Building a workforce requires a lot of thought to roles and departments you want to create or expand. Diversity and inclusion is one common talking point that has become central in every industry and sector. Society is constantly changing for the better, and people feel freer to live true to themselves, regardless of race, religion, sexuality, or gender.
But even with the strides made over time, a lot can still be done. This is especially true in the world of business on all levels, from small start-ups to large corporations. In fact, research from the UK government found that 78% of white people were employed while only 66% of people from all other ethnic groups were.
With this staggering statistic in mind, we’ll go through why diversity and inclusion (D&I) is so important to your business when employing new workers. Additionally, we’ll consider how managers can help build a better workplace culture for D&I after the hiring process.
A crash course in diversity & inclusion
Before diving into how it can help your business, it’s important to know the difference between each term. Diversity refers to embracing and celebrating everyone’s backgrounds on an individual level, while inclusion is the idea of building an environment where each person feels welcomed and wanted.
These concepts work to tackle not only all forms of discrimination but also educate those who are less informed on social and cultural stereotypes. Businesses can benefit from creating a D&I plan that works not only to broaden their existing workplace environment but will also help with the hiring process. An example of this would be addressing the pay gap that exists across the country for women, minorities, and people living with disabilities and offering an equal, competitive salary.
Why D&I is important when filling roles
Druthers search has compiled statistics of workers and people looking for work who are women, LGBTQ+, and of races and religion other than white Christian who have been discriminated against in their workplace or are unemployed due to their background.
Some employers may only look for workers who have particular backgrounds. These can be in the forms of social class and education, or to the more extreme like race, gender, or belief system. However, this means you’re missing out on a much wider talent pool who are hardworking and creative and will bring a lot to your business. In fact, a study from Harvard Business Review found that companies that were more diverse in their workforce had a 19% higher innovation revenue.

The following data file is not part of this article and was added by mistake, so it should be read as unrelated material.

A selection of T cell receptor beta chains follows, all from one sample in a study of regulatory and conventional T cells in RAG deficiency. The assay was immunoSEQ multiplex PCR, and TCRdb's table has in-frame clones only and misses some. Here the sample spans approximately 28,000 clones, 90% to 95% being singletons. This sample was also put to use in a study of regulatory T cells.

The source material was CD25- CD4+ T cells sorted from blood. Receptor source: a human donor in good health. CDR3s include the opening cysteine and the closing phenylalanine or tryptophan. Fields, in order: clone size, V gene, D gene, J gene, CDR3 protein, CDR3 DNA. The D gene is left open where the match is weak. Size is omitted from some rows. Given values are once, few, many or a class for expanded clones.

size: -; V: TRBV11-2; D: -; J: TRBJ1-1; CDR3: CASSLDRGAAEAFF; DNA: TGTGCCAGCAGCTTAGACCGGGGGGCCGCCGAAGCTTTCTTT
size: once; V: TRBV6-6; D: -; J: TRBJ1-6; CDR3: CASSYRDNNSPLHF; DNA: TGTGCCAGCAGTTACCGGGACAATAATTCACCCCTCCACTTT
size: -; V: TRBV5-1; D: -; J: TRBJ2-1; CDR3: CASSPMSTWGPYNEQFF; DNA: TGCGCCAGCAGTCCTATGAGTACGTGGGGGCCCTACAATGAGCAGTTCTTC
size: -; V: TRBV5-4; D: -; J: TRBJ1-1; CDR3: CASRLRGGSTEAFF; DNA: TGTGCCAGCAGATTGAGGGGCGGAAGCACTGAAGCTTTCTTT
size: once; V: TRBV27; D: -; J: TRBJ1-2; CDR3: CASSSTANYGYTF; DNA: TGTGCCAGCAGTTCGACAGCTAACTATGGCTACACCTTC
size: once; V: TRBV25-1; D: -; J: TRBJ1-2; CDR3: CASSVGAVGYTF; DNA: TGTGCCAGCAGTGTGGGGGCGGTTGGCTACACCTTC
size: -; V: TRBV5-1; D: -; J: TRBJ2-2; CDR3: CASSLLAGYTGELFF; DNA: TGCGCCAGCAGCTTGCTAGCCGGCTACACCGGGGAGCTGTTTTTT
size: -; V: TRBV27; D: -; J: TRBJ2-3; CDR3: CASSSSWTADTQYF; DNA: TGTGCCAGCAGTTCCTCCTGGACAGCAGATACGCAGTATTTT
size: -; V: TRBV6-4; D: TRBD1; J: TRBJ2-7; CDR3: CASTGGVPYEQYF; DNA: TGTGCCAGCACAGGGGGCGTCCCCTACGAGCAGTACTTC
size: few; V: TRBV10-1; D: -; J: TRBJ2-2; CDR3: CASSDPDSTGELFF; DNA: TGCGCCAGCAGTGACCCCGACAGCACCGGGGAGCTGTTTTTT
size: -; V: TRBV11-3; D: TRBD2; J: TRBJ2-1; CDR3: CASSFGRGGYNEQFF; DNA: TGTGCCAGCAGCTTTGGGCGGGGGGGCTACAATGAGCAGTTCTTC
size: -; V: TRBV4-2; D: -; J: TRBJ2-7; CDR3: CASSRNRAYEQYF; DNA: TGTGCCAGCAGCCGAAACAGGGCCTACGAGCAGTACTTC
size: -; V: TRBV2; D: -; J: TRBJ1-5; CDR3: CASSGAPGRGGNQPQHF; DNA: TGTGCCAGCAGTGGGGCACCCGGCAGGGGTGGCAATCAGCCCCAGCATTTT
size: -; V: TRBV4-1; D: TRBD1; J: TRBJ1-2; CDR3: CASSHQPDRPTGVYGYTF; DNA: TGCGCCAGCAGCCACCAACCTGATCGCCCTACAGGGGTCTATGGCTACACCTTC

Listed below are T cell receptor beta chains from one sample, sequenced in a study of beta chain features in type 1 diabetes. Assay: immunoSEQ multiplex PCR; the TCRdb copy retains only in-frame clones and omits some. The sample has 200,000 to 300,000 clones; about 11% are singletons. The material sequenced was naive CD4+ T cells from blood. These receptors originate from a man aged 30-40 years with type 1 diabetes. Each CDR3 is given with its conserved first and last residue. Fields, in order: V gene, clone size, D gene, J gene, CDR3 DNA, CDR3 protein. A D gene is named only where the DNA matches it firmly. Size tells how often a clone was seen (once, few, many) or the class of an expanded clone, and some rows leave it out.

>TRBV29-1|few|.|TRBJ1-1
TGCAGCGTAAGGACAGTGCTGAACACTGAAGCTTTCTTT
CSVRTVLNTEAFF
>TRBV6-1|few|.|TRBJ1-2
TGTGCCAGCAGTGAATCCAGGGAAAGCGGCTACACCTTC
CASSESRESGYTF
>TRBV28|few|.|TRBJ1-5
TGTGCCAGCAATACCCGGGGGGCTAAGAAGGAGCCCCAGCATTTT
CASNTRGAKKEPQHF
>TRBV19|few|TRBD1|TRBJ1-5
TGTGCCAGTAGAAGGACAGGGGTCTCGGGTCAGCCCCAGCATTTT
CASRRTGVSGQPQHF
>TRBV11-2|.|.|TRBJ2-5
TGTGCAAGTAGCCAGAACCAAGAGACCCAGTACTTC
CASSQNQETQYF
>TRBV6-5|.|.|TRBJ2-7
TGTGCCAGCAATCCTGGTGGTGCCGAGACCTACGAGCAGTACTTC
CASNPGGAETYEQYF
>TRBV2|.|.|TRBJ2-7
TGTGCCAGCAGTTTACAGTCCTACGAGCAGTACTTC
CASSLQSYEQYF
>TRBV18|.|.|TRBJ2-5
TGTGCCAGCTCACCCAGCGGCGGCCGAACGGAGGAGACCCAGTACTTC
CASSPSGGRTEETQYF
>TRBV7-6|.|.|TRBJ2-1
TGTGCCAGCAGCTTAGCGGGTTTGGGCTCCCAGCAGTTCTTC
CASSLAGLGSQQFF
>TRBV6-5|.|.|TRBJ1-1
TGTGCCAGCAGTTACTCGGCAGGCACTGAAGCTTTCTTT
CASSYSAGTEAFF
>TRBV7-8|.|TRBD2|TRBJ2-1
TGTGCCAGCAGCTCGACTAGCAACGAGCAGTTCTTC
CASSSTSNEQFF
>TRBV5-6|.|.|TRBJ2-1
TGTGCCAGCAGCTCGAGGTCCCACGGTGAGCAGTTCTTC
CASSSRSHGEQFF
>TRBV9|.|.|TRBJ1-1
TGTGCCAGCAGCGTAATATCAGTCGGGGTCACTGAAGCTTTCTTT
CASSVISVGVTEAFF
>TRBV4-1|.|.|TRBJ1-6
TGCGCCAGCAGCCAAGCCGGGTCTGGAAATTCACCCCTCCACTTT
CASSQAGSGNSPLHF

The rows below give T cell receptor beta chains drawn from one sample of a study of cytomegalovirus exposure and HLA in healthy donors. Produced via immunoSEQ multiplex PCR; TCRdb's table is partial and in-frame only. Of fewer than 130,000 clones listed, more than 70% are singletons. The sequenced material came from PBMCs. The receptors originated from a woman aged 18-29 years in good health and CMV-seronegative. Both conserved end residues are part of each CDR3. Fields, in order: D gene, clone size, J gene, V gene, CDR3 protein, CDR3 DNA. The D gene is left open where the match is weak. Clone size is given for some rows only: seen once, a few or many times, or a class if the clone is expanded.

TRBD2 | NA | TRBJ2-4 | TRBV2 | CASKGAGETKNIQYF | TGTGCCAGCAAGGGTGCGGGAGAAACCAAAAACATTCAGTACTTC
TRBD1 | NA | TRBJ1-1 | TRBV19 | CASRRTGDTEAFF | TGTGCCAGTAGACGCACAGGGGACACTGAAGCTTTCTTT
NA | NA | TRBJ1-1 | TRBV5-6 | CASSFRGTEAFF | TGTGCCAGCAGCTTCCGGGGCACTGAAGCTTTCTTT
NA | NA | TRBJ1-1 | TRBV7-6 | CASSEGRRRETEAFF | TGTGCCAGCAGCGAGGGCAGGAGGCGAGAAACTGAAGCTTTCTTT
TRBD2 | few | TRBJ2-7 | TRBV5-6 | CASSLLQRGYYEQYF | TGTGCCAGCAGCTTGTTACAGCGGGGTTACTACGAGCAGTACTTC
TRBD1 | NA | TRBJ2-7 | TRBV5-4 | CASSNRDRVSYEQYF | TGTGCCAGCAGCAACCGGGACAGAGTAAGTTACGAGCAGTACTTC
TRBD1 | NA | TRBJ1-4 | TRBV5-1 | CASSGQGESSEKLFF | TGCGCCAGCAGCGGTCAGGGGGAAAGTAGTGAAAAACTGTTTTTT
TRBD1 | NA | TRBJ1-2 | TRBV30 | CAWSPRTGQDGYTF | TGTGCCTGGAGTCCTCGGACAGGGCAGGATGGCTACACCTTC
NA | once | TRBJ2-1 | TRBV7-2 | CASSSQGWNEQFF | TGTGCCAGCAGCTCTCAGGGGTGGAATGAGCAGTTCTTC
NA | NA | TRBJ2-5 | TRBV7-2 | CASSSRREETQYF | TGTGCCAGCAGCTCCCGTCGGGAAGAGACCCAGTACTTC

A lack of diversity at your workplace could also negatively affect how potential candidates view your company. A survey by Glassdoor found that 76% of respondents viewed D&I as an important factor to consider when reviewing available roles and job offers. That means someone who would bring a huge value to your company and services could be swayed to apply and join if they see you have a positive environment to work in and feel included. For example, you run a construction business and need to figure out a budget for van leasing to expand your fleet. You could bring in someone with an incredible talent for finance management you may not have considered previously due to pre-existing gender biases in the industry.
Building a better workplace culture
Not only is understanding the difference between the two important, but knowing why businesses need to focus on them to create a healthy workplace is crucial. A survey by Ciphr found that of 2,000 working adults in the UK, more than a third experienced some form of workplace discrimination. Not only can this lead to many resignments, but it can also result in a negative image for your company and create a hostile working environment which can reduce productivity.
Building an environment that encourages D&I can reduce this possibility, but it must come from a top-down approach. Establishing that at a CEO and management level that are pushing for more diversity in hiring and inclusion for every employee can encourage the rest of the workforce to be more open to the strategies.
Diversity and inclusion is far more than just an HR issue. Building a culture and environment which sees people from all manner of backgrounds feels like they can achieve and be creative in your company. One way this could be done is by focussing on D&I training and resources throughout the business. By making sure that everyone from the top of your structure to the bottom will help build a foundation of understanding as to why it’s so important to be open to this change.